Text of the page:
By BRITTANY CHANDANI
As students progress through school, a common complaint is that of the weight on their shoulders- both physically and metaphorically. School can be very difficult, but so is carrying a 15-pound book bag.
CNN recently published a health article about students from elementary to high school and the weight of their backpacks causing back problems and pain.
CNN asked students in Atlanta to open their book bags, revealing books, folders, binders, pens and pencils, gym clothes, and other items that are not always used, but there for “emergencies,” such as a flashlight.
Not every book bag was overtly heavy, but some were obscenely overweight. Such is the book bag of Allie Jeffay, an 11th grader, whose backpack weighs 23.5 pounds. However, heavy backpacks are not strictly tied to high schoolers, as one fourth-grader, Jaia Alli, carries an 11 pound book bag on the daily basis. The astounding weights hold students back, as they complain about headaches, shoulder aches and back pain. A doctor quoted in the article recommends that a book bag be no more than 10 percent of a child’s weight in order to avoid back pain.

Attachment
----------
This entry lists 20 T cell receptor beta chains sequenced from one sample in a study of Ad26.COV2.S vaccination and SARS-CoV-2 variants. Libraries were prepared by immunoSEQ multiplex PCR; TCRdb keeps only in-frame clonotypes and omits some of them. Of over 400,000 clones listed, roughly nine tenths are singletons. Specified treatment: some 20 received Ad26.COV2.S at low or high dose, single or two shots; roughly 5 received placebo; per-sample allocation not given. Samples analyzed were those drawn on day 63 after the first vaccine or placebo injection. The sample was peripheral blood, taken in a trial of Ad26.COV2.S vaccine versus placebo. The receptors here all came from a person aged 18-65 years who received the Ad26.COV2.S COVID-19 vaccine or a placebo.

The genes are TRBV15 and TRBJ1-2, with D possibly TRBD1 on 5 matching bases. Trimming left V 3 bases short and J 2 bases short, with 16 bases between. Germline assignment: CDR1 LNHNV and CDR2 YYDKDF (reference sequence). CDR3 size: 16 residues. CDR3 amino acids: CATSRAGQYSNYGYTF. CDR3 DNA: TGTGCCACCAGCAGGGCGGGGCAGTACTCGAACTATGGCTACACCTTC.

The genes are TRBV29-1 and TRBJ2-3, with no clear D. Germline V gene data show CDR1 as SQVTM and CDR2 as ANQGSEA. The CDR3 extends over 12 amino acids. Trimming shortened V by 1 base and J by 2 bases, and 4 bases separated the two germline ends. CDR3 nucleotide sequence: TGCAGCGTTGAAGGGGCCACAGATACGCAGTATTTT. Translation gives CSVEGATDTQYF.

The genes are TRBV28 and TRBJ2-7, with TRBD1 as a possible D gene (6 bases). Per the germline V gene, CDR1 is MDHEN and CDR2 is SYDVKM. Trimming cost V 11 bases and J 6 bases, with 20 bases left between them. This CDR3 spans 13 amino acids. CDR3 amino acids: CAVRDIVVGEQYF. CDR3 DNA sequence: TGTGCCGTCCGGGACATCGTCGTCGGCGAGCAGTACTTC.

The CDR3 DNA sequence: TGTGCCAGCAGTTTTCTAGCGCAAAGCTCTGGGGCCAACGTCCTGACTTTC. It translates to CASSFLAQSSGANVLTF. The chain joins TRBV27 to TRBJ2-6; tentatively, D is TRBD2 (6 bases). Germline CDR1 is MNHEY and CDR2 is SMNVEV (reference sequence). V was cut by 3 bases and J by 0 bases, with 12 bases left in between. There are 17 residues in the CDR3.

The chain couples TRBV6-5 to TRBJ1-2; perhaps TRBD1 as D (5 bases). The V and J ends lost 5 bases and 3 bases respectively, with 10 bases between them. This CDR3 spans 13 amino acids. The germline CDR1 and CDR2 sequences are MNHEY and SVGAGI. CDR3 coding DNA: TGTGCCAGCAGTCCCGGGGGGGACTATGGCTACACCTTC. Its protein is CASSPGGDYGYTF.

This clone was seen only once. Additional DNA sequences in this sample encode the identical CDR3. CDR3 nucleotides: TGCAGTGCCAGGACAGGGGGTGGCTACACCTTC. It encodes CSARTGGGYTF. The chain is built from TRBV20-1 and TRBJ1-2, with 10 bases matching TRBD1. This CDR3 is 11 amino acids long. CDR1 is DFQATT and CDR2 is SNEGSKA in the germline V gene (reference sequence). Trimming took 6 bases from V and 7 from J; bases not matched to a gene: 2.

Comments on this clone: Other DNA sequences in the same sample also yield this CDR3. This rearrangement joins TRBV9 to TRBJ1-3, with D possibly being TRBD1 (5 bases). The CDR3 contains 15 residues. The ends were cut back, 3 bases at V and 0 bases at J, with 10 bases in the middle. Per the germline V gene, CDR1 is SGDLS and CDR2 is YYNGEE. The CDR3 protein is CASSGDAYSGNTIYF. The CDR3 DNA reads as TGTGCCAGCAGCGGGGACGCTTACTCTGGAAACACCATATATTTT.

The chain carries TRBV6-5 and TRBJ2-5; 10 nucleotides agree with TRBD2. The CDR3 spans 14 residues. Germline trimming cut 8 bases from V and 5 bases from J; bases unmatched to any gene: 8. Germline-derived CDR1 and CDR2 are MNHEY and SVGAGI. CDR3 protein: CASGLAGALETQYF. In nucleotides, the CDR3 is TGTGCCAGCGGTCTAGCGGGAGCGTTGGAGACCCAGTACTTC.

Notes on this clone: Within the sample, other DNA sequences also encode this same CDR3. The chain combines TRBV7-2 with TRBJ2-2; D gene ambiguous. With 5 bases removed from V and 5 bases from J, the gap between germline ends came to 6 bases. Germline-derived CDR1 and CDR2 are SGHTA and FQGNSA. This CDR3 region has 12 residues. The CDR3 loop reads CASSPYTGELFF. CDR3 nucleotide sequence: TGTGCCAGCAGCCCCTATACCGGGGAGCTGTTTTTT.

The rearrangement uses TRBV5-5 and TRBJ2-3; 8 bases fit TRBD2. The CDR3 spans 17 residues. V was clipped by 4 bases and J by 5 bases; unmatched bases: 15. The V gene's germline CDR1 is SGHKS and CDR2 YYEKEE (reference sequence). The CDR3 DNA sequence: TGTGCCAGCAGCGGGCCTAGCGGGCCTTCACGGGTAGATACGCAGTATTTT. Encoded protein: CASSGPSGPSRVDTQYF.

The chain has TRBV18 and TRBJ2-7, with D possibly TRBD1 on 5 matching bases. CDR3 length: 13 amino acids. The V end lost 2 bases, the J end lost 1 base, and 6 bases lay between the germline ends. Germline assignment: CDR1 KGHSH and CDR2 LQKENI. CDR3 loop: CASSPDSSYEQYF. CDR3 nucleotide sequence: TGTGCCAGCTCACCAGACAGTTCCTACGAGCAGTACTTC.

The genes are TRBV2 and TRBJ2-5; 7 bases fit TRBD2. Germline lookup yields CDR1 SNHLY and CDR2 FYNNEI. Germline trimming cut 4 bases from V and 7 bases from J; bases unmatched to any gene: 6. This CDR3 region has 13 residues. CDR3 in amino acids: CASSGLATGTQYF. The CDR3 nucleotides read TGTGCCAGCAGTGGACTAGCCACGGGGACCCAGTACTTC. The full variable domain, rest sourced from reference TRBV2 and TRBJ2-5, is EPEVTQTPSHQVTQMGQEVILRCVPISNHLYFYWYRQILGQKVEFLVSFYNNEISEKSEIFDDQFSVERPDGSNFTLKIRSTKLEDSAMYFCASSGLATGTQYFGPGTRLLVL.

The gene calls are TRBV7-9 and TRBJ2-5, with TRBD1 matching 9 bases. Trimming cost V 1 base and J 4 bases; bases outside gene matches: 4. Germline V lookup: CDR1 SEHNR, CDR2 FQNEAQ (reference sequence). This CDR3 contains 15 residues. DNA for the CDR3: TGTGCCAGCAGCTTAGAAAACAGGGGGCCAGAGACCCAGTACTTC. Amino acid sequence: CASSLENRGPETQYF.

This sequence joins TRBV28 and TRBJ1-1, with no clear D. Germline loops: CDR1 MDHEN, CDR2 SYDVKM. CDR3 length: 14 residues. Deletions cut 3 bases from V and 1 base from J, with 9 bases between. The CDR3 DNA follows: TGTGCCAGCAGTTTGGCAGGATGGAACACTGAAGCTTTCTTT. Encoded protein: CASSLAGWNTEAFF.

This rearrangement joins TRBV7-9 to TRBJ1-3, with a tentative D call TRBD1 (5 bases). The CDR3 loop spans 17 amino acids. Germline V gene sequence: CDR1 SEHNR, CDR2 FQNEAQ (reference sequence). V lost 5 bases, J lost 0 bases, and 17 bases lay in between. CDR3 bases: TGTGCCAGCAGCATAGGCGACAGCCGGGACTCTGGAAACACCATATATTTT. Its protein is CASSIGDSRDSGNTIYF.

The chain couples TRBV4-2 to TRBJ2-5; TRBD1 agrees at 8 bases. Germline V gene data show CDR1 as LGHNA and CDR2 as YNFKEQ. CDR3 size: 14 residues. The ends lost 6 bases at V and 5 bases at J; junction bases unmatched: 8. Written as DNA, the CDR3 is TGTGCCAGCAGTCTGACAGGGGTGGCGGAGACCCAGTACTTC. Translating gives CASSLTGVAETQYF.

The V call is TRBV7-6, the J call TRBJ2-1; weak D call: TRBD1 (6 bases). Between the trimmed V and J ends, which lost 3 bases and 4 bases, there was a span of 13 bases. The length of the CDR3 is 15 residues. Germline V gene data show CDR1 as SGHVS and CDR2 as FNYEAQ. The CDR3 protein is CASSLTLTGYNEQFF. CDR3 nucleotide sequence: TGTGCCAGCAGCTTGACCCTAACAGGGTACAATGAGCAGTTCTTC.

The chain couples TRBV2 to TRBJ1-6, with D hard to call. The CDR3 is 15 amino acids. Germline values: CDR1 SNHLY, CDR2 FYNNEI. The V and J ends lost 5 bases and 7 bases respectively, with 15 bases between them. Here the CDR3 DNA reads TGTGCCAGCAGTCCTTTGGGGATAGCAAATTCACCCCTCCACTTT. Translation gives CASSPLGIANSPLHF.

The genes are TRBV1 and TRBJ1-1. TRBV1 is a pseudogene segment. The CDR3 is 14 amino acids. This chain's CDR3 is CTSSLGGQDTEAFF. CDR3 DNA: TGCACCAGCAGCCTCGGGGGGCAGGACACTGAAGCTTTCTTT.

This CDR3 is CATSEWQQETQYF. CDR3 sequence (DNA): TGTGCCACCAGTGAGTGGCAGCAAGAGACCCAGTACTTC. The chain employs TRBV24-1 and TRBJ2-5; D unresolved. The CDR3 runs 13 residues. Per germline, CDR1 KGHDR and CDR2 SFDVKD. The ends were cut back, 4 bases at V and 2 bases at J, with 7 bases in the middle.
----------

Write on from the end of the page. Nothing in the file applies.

The media holds a strong voice in public health awareness. Not only does the article provide real examples from actual students, but it also teaches the reader how to properly pack a backpack with the heaviest item against one’s back to avoid strain, and which one to buy to prevent back problems like one with fully padded back and shoulder straps to cushion the weight. With the actual weights and contents of children’s backpacks and their commentary, the support is relative enough to illicit parental action, or for schools to allow for more locker accessibility.
The bottom line is that children are suffering from an issue that many often overlook. With this article, CNN shared multiple children’s perspectives about a daily issue that their parents might otherwise not have known, thus helping children from unnecessary suffering and providing a solution.